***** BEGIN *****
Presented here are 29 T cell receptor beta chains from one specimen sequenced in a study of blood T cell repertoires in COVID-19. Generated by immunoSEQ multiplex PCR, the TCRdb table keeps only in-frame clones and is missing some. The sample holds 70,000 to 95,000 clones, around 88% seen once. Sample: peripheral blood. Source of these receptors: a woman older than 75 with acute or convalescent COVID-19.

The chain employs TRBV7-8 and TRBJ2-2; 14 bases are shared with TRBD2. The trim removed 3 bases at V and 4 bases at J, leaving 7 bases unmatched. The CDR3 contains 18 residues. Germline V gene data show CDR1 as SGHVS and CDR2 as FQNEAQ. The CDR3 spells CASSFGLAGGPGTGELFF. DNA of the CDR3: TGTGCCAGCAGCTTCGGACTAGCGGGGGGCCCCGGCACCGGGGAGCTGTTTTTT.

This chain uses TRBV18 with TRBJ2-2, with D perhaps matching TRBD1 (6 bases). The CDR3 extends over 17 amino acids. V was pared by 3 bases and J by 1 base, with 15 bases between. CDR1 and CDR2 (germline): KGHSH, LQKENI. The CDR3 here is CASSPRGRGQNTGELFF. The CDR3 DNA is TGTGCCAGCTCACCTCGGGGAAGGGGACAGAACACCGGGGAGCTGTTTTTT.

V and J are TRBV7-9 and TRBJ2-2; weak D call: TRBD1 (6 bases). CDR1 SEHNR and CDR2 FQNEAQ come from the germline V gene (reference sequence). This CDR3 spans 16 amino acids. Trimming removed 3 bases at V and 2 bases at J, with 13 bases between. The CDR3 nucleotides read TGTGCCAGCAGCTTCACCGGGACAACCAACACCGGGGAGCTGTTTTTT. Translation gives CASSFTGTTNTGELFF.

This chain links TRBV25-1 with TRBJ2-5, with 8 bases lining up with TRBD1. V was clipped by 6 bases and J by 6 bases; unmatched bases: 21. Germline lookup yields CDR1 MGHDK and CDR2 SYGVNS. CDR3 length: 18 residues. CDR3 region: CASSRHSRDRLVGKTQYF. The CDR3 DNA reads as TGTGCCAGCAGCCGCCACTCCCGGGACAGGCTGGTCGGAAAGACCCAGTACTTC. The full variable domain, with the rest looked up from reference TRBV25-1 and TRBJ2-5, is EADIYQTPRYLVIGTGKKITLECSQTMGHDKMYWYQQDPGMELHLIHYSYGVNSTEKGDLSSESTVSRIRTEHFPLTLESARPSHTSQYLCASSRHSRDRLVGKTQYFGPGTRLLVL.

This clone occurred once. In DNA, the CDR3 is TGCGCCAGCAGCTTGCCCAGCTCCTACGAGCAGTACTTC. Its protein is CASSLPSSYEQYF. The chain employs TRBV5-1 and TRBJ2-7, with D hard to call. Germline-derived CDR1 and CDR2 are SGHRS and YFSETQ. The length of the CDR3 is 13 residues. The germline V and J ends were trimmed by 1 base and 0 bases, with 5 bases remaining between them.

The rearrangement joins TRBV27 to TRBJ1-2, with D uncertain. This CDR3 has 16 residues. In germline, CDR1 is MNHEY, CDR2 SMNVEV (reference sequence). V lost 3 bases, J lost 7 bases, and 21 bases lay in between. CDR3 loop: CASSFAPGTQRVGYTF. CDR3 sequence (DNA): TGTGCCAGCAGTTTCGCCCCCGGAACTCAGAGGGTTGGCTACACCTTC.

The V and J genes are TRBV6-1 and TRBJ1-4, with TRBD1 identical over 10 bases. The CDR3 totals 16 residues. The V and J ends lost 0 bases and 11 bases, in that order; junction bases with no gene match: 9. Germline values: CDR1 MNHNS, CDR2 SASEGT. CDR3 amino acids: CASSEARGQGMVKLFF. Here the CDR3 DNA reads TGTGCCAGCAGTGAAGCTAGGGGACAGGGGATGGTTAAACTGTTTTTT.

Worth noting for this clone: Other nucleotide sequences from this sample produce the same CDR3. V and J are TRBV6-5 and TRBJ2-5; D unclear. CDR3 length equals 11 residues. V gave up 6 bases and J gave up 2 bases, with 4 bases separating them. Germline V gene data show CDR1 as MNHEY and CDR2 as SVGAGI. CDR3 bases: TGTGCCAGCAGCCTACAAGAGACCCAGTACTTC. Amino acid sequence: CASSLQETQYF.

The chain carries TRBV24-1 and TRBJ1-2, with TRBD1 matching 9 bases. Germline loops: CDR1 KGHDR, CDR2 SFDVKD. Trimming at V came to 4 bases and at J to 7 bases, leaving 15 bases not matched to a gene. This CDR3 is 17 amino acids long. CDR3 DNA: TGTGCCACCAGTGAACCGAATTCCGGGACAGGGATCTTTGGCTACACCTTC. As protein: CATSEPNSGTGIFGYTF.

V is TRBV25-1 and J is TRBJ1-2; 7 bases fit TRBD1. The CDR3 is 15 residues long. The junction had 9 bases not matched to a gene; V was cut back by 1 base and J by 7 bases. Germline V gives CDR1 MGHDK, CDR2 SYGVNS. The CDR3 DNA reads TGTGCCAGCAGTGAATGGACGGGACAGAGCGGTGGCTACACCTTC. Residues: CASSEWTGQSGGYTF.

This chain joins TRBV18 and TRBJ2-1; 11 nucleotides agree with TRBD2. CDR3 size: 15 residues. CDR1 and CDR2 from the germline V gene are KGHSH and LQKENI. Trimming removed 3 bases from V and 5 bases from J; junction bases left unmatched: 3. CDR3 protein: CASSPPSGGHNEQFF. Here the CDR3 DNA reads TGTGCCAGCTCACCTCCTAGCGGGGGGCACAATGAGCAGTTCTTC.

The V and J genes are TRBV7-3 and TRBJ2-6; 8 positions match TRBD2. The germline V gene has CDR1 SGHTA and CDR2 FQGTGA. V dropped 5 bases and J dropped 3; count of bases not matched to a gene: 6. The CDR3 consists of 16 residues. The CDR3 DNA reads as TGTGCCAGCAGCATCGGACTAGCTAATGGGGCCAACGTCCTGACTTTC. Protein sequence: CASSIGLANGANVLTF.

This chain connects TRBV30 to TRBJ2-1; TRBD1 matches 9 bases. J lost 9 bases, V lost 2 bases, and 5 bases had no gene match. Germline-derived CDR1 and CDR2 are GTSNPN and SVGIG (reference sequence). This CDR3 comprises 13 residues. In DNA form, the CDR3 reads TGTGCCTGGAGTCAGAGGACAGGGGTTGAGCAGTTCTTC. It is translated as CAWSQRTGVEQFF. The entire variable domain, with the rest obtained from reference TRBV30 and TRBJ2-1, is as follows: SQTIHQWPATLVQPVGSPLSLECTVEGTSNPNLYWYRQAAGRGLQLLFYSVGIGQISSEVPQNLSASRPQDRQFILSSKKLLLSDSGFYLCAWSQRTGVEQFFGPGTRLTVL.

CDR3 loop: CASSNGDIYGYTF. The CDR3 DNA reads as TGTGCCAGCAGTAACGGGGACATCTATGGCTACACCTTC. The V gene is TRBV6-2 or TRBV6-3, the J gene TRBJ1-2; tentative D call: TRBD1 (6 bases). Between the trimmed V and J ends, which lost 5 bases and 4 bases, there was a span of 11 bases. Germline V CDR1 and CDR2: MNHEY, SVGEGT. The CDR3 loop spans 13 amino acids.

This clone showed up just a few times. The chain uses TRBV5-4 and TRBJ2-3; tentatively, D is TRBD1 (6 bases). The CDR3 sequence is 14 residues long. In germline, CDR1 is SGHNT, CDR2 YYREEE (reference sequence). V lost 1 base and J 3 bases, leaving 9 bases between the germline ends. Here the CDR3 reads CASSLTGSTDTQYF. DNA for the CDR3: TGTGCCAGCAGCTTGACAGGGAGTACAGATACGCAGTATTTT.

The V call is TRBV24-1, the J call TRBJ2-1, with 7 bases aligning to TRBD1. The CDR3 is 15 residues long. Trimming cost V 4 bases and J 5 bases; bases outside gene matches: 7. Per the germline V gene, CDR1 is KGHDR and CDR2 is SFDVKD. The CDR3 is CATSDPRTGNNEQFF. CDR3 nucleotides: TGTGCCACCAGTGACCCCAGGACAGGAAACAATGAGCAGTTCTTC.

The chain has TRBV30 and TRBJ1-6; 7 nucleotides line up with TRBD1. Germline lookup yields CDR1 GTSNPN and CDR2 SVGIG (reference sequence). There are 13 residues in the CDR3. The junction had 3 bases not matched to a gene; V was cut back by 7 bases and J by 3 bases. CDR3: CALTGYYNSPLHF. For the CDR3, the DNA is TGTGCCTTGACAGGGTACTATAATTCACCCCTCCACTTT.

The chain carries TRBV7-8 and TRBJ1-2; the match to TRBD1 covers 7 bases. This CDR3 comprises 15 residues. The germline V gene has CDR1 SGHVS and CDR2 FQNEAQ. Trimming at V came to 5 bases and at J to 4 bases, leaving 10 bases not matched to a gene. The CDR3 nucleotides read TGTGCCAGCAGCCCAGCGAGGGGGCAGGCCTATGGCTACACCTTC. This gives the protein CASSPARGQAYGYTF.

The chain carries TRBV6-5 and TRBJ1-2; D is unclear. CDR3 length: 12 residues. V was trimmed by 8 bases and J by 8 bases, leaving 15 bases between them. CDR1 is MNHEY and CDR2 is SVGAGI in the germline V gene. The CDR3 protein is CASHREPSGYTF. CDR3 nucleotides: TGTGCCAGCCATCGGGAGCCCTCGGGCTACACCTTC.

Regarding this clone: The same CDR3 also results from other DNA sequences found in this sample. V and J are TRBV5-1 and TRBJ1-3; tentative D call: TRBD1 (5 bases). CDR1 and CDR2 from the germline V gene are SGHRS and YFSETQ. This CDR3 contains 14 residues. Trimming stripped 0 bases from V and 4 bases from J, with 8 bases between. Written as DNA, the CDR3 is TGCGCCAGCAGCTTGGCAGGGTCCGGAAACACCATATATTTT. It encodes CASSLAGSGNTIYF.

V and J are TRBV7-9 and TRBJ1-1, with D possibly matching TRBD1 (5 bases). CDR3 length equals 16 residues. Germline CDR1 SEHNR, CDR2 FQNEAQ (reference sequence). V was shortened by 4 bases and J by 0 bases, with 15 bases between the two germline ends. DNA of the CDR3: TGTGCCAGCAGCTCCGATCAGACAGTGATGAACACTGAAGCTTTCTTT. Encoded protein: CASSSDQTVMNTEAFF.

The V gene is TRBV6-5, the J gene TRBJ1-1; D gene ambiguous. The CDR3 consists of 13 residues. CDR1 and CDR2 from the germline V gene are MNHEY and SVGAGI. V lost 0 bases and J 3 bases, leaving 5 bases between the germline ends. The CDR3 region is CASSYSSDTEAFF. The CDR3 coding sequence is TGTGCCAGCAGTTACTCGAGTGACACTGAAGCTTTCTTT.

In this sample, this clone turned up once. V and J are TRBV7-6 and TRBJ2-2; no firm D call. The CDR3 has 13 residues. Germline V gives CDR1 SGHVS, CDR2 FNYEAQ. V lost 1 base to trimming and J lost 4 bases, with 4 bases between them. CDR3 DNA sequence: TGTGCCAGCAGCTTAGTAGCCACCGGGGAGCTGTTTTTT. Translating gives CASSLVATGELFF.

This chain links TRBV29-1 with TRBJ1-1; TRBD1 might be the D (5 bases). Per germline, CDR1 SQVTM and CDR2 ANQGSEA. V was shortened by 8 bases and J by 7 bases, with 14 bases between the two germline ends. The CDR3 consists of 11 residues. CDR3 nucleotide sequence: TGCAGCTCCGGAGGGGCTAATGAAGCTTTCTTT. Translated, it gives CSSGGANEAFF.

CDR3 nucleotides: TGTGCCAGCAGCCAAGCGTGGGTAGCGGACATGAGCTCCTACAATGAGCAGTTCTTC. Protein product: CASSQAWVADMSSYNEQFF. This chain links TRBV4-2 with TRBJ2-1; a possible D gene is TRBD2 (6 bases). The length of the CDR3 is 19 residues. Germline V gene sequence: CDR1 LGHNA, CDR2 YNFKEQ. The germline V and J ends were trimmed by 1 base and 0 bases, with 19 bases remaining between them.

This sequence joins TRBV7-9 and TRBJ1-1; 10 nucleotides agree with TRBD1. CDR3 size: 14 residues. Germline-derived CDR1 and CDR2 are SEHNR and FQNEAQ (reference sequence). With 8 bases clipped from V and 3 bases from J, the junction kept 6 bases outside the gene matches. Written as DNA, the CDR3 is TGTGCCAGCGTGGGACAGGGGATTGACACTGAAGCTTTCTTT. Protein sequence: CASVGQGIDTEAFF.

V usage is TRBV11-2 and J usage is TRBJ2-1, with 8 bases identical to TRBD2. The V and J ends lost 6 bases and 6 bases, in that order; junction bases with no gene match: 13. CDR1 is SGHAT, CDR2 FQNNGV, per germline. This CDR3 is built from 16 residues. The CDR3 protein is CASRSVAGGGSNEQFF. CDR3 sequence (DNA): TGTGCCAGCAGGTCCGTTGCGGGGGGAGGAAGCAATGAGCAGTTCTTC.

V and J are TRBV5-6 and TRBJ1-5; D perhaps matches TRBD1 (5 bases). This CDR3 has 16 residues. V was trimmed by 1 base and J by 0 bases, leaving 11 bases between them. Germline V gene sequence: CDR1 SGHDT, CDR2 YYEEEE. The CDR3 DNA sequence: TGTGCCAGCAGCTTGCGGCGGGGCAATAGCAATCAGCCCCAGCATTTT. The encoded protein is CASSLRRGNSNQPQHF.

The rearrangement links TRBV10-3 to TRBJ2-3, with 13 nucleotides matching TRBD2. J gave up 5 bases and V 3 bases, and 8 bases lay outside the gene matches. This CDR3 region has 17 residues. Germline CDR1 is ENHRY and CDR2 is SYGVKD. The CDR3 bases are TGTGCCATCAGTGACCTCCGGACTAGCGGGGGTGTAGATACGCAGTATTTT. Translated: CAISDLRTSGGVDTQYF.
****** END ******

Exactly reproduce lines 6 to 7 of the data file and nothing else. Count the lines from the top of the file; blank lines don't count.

This clone occurred once. In DNA, the CDR3 is TGCGCCAGCAGCTTGCCCAGCTCCTACGAGCAGTACTTC. Its protein is CASSLPSSYEQYF. The chain employs TRBV5-1 and TRBJ2-7, with D hard to call. Germline-derived CDR1 and CDR2 are SGHRS and YFSETQ. The length of the CDR3 is 13 residues. The germline V and J ends were trimmed by 1 base and 0 bases, with 5 bases remaining between them.

The rearrangement joins TRBV27 to TRBJ1-2, with D uncertain. This CDR3 has 16 residues. In germline, CDR1 is MNHEY, CDR2 SMNVEV (reference sequence). V lost 3 bases, J lost 7 bases, and 21 bases lay in between. CDR3 loop: CASSFAPGTQRVGYTF. CDR3 sequence (DNA): TGTGCCAGCAGTTTCGCCCCCGGAACTCAGAGGGTTGGCTACACCTTC.